There is an element of irreducible indeterminacy and instability built right into creation, so that creation is going to be continually exposed to re-creation. What God has formed is able both to come unformed, to break down or come unstrung – that is the bad news, the downside of the risk – but by the same token and for the same reason, things are also able to be reformed, reconfigured, and reinvented, which is the upside, the more creative and re-creative side in things. There is a deep structural mutability and transformability inscribed in things by these narratives that works both ways, which is what we mean by a risk. It can undo the best-laid plans of God and humankind, even as it keeps the future open. Things are deconstructible just because they are constructed from a mutable stuff to begin with. That is why life is a risky if bracing business, and why the Talmudic author points to the “radical uncertainty” in things, while God is keeping the divine fingers crossed, hoping that it all works.

John D. Caputo, The Weakness of God, p. 64

The Foundation is No Foundation

Recently, in a discussion on reddit, a group of us were asked “Do you believe in the Resurrection?” Frustrated by how an answer given did not fit into the desired framework(s), it was insisted that “Your beliefs have a theological foundation. We want to see that foundation.” Unhappy with a theological/theopoetic answer, some insisted that we find ways to fit into their boxes. They wanted the foundation, the ultimate truth on which all of our theologies were built.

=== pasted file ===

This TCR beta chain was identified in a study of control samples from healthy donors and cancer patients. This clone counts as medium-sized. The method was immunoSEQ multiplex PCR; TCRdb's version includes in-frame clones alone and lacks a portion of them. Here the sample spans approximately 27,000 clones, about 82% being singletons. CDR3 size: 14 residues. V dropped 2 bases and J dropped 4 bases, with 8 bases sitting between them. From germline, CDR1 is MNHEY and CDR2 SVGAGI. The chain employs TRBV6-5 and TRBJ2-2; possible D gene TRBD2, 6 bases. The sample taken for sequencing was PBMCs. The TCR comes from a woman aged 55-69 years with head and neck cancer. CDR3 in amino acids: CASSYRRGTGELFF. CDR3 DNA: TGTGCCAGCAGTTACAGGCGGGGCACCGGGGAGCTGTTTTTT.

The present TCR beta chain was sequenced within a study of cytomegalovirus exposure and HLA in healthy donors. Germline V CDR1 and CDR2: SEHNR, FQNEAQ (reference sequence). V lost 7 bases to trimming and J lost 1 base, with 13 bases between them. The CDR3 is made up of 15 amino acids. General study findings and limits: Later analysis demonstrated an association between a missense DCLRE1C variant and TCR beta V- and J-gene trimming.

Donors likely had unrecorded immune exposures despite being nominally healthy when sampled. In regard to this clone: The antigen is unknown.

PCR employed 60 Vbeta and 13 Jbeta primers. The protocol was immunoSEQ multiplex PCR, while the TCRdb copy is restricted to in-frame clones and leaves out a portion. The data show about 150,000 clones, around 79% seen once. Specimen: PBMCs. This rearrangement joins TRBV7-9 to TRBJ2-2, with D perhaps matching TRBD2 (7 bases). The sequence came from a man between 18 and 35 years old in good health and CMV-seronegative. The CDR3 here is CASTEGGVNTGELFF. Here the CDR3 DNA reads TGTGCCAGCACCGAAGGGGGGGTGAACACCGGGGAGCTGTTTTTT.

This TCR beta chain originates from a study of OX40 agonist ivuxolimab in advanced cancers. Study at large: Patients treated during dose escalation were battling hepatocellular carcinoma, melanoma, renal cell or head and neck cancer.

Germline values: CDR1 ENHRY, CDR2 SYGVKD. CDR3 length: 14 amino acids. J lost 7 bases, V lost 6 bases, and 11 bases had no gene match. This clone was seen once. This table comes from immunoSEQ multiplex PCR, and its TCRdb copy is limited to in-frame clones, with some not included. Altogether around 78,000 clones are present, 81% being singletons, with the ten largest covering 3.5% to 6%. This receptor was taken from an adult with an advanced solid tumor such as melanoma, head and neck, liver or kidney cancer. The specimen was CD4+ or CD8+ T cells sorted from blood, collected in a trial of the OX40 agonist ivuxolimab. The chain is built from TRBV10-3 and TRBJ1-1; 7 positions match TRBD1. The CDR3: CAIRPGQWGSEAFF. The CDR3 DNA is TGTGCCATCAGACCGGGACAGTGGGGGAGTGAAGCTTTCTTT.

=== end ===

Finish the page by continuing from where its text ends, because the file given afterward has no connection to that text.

The only response I could give was “The foundation is no foundation.”

“An empty shell!” The charge rang out. “If there is no foundation, the belief system is an empty shell.”

I know I sounded like I was spouting some sort of koan, and I know that many reading that discussion felt as though I was, along with others, dodging the questions. There was no dodging, and if an empty shell I inhabit, then so be it. But what some see as emptiness, I experience as space made for relationship.

The foundation is no foundation.

For a belief system to be solid, they say, it must have a solid foundation, a reality on which all else is predicated. We have to be practical, they say, and practicality dictates that to build anything that will last, one must build on solid ground. The wise build their houses on solid rock!

But no rock is solid. Looking within, even the most solid of rock is made up of smaller pieces, and those of bits smaller still, between which are vast swaths of nothingness. Emptiness, one might say, like the shell named earlier. Looking downward, the rock sits upon something else, which sits upon something else, which sits upon the flowing, molten core of the planet, which spins and turns in space. More emptiness.

A foundation cannot be an ultimate starting point upon which everything else is built, because what’s called a foundation is always atop something else. There is no ultimate base. Anything named as “the foundation” must have a foundation of its own. It’s simply turtles all the way down. The foundation is no foundation at all. It may be a link or an interface, but any solid rock is ultimately sand and empty space.

Instead of a foundation, my “belief system” has a series of relationships. I do not base my faith on the resurrection, nor on the Exodus, nor on church tradition, nor on any of the solas. Instead I relate to each of them, and they to each other. In this way I relate to the Trinity. As with any relationship, it is ever changing. The faith of no foundation is not a once and for all declaring, but a living, with all its uncertainty. It is a trust in relationship, be it the relationship between beliefs, doctrines, history, experience, tradition, etc. or the relationship between people. No one is greater than the other. They hold each other together, constantly looking to one another for strength.

To flip a hymn on its head:

On Christ’s wind-blown dunes I stand,
All that looks like rock is surely sand.

The foundation is no foundation. It’s something much stronger than that.